(via Forbes) – Sam Schmidt just made a major announcement regarding his smallish Schmidt Peterson Motorsports IndyCar team. This year, Arrow Electronics has come onboard as title sponsor for both of his race cars, instead of just for the one driven by James Hinchliffe. We caught up with Schmidt for some perspective on what the new sponsorship means, how his driver Robert Wickens is doing since a devastating spinal chord injury from a crash last summer at Pocono Raceway and what the addition of Formula 1 driver Marcus Ericsson means to the team. Schmidt also discussed his personal goal of reaching 200 mph again in a car. Following are edited excerpts from a longer conversation.
Jim Clash: What does the Arrow Electronics team sponsorship mean for Schmidt Peterson Motorsports in 2019?
Sam Schmidt: It’s everything. It’s the future. Every team owner will tell you that this type of naming-rights entitlement is the dream: Marlboro Team Penske, Williams Martini, Target Chip Ganassi. You can’t regularly win races, win Indy 500s, win championships, without those three boxes of financial resources, technical resources and a great team-member environment. This really allows us to check all three boxes.
Clash: Marcus Ericsson comes from Formula 1 and is your third driver this year. Why did you pick him?
Schmidt: Number one, we didn’t get started in that selection process until almost October. I’m not alluding to the fact that it was a slim list, but the fact is Marcus’ five years of Formula 1 experience, his time in simulators, his attention to nutrition over there with the physio side, were all things we wanted to integrate into our team. We saw it have a positive effect with Robert [Wickens] last year, and just wanted to keep building on that. And then, frankly, when we had a conversation with him, he’s downright hungry. He saw what Robert was able to do with equal cars, equal tires, equal engines. Bottomline, we are plugging him into the same personnel, the same chassis, everything Robert was successful with last year. Marcus is the one who said it: “If I’m not successful with this team and this car, I had better look in the mirror.” So he’s all in. He has a chip on his shoulder and is motivated and prove to the world that he can win races.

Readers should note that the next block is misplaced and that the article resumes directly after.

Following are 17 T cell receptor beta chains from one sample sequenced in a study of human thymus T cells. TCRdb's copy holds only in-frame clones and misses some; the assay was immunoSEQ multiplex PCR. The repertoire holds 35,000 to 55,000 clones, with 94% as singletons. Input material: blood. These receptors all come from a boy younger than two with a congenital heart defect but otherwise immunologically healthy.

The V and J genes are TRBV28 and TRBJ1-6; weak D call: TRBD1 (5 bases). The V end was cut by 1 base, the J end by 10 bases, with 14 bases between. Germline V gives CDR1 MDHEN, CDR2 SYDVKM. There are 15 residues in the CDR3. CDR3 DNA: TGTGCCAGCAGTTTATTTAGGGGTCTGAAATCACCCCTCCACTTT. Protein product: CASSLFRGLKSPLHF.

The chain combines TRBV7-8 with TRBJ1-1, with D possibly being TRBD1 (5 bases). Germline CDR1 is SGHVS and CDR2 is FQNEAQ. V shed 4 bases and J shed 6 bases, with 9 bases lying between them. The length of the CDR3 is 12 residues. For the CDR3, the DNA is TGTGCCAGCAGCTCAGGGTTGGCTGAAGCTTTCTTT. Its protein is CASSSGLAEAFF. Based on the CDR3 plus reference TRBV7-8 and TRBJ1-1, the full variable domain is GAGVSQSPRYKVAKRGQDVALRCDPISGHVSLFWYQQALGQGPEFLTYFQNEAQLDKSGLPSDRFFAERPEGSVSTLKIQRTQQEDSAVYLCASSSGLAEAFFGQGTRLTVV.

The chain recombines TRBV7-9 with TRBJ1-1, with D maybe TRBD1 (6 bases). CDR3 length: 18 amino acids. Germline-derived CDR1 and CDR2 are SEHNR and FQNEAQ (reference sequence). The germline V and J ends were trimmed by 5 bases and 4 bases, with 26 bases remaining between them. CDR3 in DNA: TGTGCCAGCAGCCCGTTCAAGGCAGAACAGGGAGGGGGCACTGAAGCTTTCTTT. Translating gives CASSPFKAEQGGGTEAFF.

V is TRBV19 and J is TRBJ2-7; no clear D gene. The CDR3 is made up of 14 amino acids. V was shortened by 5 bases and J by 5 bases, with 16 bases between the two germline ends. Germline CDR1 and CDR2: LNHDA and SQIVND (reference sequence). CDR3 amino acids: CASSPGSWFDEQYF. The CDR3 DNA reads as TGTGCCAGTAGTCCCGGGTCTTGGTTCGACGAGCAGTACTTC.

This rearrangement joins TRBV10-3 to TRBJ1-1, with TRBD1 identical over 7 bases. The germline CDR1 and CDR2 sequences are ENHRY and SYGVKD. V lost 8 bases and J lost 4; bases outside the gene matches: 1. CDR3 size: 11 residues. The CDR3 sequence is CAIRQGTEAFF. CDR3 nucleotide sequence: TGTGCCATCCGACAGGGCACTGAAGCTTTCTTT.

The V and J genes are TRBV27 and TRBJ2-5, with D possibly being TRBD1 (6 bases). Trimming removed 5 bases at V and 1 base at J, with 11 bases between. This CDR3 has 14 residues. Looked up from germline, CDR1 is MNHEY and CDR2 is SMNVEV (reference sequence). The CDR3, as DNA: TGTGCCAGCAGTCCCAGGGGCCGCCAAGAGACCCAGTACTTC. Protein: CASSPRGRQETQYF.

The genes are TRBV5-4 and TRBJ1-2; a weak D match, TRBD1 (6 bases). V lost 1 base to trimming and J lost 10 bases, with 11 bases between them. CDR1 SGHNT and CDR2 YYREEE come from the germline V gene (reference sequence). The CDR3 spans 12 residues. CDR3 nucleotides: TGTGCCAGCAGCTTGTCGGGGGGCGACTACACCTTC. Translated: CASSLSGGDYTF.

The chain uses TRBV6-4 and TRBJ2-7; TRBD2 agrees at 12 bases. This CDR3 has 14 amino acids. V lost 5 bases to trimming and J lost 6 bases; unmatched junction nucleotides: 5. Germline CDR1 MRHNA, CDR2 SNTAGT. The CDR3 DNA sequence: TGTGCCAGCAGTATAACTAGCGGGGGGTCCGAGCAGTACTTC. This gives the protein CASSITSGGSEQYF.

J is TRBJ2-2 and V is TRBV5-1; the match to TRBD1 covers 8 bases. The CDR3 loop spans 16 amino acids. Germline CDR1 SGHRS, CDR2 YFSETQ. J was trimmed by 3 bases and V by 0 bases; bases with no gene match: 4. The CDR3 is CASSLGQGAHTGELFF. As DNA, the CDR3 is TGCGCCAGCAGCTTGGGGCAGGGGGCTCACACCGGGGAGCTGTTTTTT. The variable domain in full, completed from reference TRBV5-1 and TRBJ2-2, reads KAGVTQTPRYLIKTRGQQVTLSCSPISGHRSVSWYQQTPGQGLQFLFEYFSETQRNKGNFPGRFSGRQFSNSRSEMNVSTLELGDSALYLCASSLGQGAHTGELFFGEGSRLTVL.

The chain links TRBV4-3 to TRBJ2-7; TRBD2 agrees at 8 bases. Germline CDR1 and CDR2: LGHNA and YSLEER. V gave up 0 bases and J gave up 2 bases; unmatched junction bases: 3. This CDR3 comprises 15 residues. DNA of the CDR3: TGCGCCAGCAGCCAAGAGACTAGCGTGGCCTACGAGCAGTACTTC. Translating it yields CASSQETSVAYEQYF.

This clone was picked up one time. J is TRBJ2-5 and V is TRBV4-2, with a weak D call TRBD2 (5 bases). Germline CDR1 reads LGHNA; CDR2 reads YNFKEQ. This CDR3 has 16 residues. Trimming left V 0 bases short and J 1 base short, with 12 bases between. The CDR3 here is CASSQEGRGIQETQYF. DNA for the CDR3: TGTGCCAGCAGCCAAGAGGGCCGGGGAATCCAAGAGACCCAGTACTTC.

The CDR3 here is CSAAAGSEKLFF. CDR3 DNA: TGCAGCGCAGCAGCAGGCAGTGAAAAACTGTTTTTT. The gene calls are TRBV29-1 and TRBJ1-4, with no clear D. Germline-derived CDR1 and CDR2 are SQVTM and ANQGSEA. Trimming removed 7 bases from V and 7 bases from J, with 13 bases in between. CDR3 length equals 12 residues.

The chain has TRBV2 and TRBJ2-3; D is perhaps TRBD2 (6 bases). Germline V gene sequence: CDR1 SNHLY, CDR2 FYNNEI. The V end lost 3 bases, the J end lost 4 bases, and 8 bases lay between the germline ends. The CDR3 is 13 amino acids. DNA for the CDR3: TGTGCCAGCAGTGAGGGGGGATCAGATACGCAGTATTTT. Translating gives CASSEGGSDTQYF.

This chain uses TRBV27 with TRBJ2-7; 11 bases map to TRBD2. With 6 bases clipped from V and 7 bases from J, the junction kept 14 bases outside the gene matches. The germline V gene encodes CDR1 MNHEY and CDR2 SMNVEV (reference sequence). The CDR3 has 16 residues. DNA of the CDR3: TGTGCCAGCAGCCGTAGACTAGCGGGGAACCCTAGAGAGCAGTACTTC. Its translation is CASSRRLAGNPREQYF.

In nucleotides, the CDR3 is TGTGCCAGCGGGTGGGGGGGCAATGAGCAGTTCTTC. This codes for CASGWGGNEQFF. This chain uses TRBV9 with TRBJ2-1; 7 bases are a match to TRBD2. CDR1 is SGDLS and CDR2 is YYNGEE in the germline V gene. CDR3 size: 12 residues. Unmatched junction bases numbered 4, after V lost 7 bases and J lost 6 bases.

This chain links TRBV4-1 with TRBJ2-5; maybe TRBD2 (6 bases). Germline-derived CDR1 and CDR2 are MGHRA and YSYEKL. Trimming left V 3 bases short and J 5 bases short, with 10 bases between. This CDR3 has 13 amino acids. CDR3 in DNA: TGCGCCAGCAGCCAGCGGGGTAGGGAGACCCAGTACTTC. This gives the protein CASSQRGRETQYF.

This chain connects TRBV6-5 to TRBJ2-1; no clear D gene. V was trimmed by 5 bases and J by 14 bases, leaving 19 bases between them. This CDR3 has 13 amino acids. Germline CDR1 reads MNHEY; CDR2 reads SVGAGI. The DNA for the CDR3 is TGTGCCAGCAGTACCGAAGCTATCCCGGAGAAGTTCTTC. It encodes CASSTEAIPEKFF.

Clash: Robert Wickens was in that horrific crash last year at Pocono. How is his recovery going?
Schmidt: Very good. What made him so darn good as a rookie in the car are the same qualities and that will give him the best chance for a good outcome here. He’s very determined – his work ethic is as good as any I’ve ever seen. He is getting sensation back, movement back. The next six months will tell the story of how much he ultimately will get back.
Clash: Since you’ve been through something similar with your spinal-chord injury, do you ever give Robert any psychological advice?
Schmidt: He’s pretty strong psychologically, anyway. We support him any way possible, though – direct him to the best PT’s, give him the best equipment to maximize his performance – and then he’s the one who has to do the work. When you’re faced with a spinal chord injury situation – mine, his, whatever – the only thing that is absolute is that if you do nothing, you will get nothing. Beyond that, the sky is the limit. You may be able to walk out of the hospital with just the hard work, and that’s what we’re focused on.